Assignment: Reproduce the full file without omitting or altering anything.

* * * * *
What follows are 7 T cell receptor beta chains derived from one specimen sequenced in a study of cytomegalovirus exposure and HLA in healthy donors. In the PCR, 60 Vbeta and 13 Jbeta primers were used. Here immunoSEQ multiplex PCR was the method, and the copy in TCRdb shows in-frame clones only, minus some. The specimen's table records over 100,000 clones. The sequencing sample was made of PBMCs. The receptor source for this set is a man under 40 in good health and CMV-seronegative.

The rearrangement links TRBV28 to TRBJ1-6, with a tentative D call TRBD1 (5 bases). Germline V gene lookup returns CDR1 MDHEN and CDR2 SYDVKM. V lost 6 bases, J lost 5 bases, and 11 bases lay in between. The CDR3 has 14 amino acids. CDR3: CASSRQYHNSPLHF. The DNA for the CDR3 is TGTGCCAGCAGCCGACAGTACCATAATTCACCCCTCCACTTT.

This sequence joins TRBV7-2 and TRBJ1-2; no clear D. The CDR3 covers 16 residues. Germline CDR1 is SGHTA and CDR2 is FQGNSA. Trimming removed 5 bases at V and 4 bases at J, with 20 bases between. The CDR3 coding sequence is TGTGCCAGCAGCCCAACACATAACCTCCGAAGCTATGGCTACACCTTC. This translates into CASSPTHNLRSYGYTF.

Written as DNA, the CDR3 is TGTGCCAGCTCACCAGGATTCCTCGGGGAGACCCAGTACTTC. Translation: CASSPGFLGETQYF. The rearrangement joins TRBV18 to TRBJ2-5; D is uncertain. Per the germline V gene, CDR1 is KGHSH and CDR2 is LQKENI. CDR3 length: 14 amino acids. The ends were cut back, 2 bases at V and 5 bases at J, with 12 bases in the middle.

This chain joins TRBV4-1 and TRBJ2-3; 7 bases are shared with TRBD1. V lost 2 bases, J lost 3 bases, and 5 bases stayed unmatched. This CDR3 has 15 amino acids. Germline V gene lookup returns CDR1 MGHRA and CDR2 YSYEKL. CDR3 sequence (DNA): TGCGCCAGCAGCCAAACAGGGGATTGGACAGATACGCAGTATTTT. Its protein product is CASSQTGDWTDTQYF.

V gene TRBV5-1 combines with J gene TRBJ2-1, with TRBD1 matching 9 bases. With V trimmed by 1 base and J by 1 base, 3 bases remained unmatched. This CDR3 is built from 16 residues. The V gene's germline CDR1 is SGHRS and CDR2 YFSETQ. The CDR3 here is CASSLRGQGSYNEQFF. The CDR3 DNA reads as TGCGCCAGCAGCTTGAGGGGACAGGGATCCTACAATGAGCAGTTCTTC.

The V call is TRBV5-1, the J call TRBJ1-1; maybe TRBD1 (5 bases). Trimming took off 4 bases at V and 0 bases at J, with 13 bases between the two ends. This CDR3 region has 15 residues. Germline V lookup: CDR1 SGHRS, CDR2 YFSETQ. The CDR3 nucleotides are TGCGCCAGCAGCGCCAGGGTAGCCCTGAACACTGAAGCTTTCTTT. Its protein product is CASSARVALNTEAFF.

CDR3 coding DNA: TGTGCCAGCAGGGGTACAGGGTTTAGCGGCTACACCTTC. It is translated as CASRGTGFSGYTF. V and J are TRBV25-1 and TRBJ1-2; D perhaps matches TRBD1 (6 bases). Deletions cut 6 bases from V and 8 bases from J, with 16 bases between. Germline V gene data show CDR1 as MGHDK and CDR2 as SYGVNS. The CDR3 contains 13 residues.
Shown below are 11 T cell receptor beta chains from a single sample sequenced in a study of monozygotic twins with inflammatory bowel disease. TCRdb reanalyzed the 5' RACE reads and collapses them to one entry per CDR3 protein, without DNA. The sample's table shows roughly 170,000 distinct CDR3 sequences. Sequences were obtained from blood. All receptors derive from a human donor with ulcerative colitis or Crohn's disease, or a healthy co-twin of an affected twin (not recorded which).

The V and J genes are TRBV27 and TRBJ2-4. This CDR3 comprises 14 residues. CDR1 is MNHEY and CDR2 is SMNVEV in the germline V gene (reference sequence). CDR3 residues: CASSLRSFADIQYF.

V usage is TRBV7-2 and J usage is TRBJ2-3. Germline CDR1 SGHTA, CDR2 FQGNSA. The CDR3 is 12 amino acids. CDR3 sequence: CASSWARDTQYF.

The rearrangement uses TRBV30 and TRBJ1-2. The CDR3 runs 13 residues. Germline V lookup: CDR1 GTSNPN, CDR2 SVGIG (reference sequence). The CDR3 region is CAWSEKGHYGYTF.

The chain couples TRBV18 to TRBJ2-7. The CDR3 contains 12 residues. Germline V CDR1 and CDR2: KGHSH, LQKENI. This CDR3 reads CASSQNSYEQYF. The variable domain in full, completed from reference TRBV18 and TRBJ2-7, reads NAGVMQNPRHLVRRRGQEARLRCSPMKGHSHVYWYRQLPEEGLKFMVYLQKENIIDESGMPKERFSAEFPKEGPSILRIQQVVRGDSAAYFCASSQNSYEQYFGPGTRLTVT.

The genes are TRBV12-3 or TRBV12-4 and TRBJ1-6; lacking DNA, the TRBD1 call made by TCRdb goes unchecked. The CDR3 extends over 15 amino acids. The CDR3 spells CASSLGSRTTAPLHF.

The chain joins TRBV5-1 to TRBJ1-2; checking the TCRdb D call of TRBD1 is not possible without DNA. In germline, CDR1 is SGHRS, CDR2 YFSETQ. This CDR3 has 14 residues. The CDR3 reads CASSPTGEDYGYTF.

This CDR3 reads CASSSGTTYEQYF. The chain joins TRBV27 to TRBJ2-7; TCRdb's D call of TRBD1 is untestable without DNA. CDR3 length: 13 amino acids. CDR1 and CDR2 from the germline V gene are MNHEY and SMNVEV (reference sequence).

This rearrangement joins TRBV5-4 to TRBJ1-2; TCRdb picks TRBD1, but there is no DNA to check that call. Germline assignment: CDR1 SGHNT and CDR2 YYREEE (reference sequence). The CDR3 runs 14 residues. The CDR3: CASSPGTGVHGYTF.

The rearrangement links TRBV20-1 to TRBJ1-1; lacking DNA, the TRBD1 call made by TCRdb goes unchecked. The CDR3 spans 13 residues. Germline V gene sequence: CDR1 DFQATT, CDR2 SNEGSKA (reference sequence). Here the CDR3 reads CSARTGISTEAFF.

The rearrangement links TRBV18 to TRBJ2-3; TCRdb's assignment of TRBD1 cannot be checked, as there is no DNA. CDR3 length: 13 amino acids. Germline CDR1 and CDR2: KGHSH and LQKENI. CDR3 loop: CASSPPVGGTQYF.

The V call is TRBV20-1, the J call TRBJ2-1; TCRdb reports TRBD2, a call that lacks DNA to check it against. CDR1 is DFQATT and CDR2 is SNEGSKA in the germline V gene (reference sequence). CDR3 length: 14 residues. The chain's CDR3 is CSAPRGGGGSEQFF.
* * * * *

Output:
What follows are 7 T cell receptor beta chains derived from one specimen sequenced in a study of cytomegalovirus exposure and HLA in healthy donors. In the PCR, 60 Vbeta and 13 Jbeta primers were used. Here immunoSEQ multiplex PCR was the method, and the copy in TCRdb shows in-frame clones only, minus some. The specimen's table records over 100,000 clones. The sequencing sample was made of PBMCs. The receptor source for this set is a man under 40 in good health and CMV-seronegative.

The rearrangement links TRBV28 to TRBJ1-6, with a tentative D call TRBD1 (5 bases). Germline V gene lookup returns CDR1 MDHEN and CDR2 SYDVKM. V lost 6 bases, J lost 5 bases, and 11 bases lay in between. The CDR3 has 14 amino acids. CDR3: CASSRQYHNSPLHF. The DNA for the CDR3 is TGTGCCAGCAGCCGACAGTACCATAATTCACCCCTCCACTTT.

This sequence joins TRBV7-2 and TRBJ1-2; no clear D. The CDR3 covers 16 residues. Germline CDR1 is SGHTA and CDR2 is FQGNSA. Trimming removed 5 bases at V and 4 bases at J, with 20 bases between. The CDR3 coding sequence is TGTGCCAGCAGCCCAACACATAACCTCCGAAGCTATGGCTACACCTTC. This translates into CASSPTHNLRSYGYTF.

Written as DNA, the CDR3 is TGTGCCAGCTCACCAGGATTCCTCGGGGAGACCCAGTACTTC. Translation: CASSPGFLGETQYF. The rearrangement joins TRBV18 to TRBJ2-5; D is uncertain. Per the germline V gene, CDR1 is KGHSH and CDR2 is LQKENI. CDR3 length: 14 amino acids. The ends were cut back, 2 bases at V and 5 bases at J, with 12 bases in the middle.

This chain joins TRBV4-1 and TRBJ2-3; 7 bases are shared with TRBD1. V lost 2 bases, J lost 3 bases, and 5 bases stayed unmatched. This CDR3 has 15 amino acids. Germline V gene lookup returns CDR1 MGHRA and CDR2 YSYEKL. CDR3 sequence (DNA): TGCGCCAGCAGCCAAACAGGGGATTGGACAGATACGCAGTATTTT. Its protein product is CASSQTGDWTDTQYF.

V gene TRBV5-1 combines with J gene TRBJ2-1, with TRBD1 matching 9 bases. With V trimmed by 1 base and J by 1 base, 3 bases remained unmatched. This CDR3 is built from 16 residues. The V gene's germline CDR1 is SGHRS and CDR2 YFSETQ. The CDR3 here is CASSLRGQGSYNEQFF. The CDR3 DNA reads as TGCGCCAGCAGCTTGAGGGGACAGGGATCCTACAATGAGCAGTTCTTC.

The V call is TRBV5-1, the J call TRBJ1-1; maybe TRBD1 (5 bases). Trimming took off 4 bases at V and 0 bases at J, with 13 bases between the two ends. This CDR3 region has 15 residues. Germline V lookup: CDR1 SGHRS, CDR2 YFSETQ. The CDR3 nucleotides are TGCGCCAGCAGCGCCAGGGTAGCCCTGAACACTGAAGCTTTCTTT. Its protein product is CASSARVALNTEAFF.

CDR3 coding DNA: TGTGCCAGCAGGGGTACAGGGTTTAGCGGCTACACCTTC. It is translated as CASRGTGFSGYTF. V and J are TRBV25-1 and TRBJ1-2; D perhaps matches TRBD1 (6 bases). Deletions cut 6 bases from V and 8 bases from J, with 16 bases between. Germline V gene data show CDR1 as MGHDK and CDR2 as SYGVNS. The CDR3 contains 13 residues.
Shown below are 11 T cell receptor beta chains from a single sample sequenced in a study of monozygotic twins with inflammatory bowel disease. TCRdb reanalyzed the 5' RACE reads and collapses them to one entry per CDR3 protein, without DNA. The sample's table shows roughly 170,000 distinct CDR3 sequences. Sequences were obtained from blood. All receptors derive from a human donor with ulcerative colitis or Crohn's disease, or a healthy co-twin of an affected twin (not recorded which).

The V and J genes are TRBV27 and TRBJ2-4. This CDR3 comprises 14 residues. CDR1 is MNHEY and CDR2 is SMNVEV in the germline V gene (reference sequence). CDR3 residues: CASSLRSFADIQYF.

V usage is TRBV7-2 and J usage is TRBJ2-3. Germline CDR1 SGHTA, CDR2 FQGNSA. The CDR3 is 12 amino acids. CDR3 sequence: CASSWARDTQYF.

The rearrangement uses TRBV30 and TRBJ1-2. The CDR3 runs 13 residues. Germline V lookup: CDR1 GTSNPN, CDR2 SVGIG (reference sequence). The CDR3 region is CAWSEKGHYGYTF.

The chain couples TRBV18 to TRBJ2-7. The CDR3 contains 12 residues. Germline V CDR1 and CDR2: KGHSH, LQKENI. This CDR3 reads CASSQNSYEQYF. The variable domain in full, completed from reference TRBV18 and TRBJ2-7, reads NAGVMQNPRHLVRRRGQEARLRCSPMKGHSHVYWYRQLPEEGLKFMVYLQKENIIDESGMPKERFSAEFPKEGPSILRIQQVVRGDSAAYFCASSQNSYEQYFGPGTRLTVT.

The genes are TRBV12-3 or TRBV12-4 and TRBJ1-6; lacking DNA, the TRBD1 call made by TCRdb goes unchecked. The CDR3 extends over 15 amino acids. The CDR3 spells CASSLGSRTTAPLHF.

The chain joins TRBV5-1 to TRBJ1-2; checking the TCRdb D call of TRBD1 is not possible without DNA. In germline, CDR1 is SGHRS, CDR2 YFSETQ. This CDR3 has 14 residues. The CDR3 reads CASSPTGEDYGYTF.

This CDR3 reads CASSSGTTYEQYF. The chain joins TRBV27 to TRBJ2-7; TCRdb's D call of TRBD1 is untestable without DNA. CDR3 length: 13 amino acids. CDR1 and CDR2 from the germline V gene are MNHEY and SMNVEV (reference sequence).

This rearrangement joins TRBV5-4 to TRBJ1-2; TCRdb picks TRBD1, but there is no DNA to check that call. Germline assignment: CDR1 SGHNT and CDR2 YYREEE (reference sequence). The CDR3 runs 14 residues. The CDR3: CASSPGTGVHGYTF.

The rearrangement links TRBV20-1 to TRBJ1-1; lacking DNA, the TRBD1 call made by TCRdb goes unchecked. The CDR3 spans 13 residues. Germline V gene sequence: CDR1 DFQATT, CDR2 SNEGSKA (reference sequence). Here the CDR3 reads CSARTGISTEAFF.

The rearrangement links TRBV18 to TRBJ2-3; TCRdb's assignment of TRBD1 cannot be checked, as there is no DNA. CDR3 length: 13 amino acids. Germline CDR1 and CDR2: KGHSH and LQKENI. CDR3 loop: CASSPPVGGTQYF.

The V call is TRBV20-1, the J call TRBJ2-1; TCRdb reports TRBD2, a call that lacks DNA to check it against. CDR1 is DFQATT and CDR2 is SNEGSKA in the germline V gene (reference sequence). CDR3 length: 14 residues. The chain's CDR3 is CSAPRGGGGSEQFF.